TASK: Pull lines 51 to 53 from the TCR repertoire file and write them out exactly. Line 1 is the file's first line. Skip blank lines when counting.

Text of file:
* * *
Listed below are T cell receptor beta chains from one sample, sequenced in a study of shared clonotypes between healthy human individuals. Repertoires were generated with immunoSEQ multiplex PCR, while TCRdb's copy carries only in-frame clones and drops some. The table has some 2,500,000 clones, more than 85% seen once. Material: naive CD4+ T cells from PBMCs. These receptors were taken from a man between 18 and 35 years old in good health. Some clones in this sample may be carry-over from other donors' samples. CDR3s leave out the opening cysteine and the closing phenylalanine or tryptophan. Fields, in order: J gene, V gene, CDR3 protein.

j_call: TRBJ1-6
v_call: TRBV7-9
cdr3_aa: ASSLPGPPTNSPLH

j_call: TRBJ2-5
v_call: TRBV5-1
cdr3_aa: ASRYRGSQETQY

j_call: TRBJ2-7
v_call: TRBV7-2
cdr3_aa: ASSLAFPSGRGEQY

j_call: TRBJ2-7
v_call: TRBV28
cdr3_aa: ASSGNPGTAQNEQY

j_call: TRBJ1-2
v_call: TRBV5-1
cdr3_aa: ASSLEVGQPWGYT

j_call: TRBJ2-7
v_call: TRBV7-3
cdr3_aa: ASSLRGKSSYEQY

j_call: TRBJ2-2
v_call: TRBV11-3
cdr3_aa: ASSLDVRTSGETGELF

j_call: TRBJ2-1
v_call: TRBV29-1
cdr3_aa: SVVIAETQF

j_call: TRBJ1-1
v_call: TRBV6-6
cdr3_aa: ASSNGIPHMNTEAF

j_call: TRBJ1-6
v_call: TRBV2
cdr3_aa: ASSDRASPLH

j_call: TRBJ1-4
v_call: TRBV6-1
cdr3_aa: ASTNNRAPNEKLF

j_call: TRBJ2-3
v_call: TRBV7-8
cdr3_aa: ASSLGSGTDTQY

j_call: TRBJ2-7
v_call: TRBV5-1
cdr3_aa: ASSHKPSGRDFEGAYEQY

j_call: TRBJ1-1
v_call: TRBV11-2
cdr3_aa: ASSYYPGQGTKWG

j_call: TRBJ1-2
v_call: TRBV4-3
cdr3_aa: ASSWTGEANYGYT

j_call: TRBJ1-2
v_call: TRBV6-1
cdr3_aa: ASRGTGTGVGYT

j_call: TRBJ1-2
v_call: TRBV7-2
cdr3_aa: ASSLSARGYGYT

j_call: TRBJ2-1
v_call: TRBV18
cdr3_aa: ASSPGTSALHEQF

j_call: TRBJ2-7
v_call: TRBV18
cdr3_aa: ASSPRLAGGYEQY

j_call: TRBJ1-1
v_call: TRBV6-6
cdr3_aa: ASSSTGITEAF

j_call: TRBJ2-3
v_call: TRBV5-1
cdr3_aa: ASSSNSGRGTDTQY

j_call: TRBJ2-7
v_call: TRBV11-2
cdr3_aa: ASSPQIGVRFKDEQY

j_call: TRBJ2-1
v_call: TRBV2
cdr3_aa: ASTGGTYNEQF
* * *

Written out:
v_call: TRBV7-2
cdr3_aa: ASSLSARGYGYT

j_call: TRBJ2-1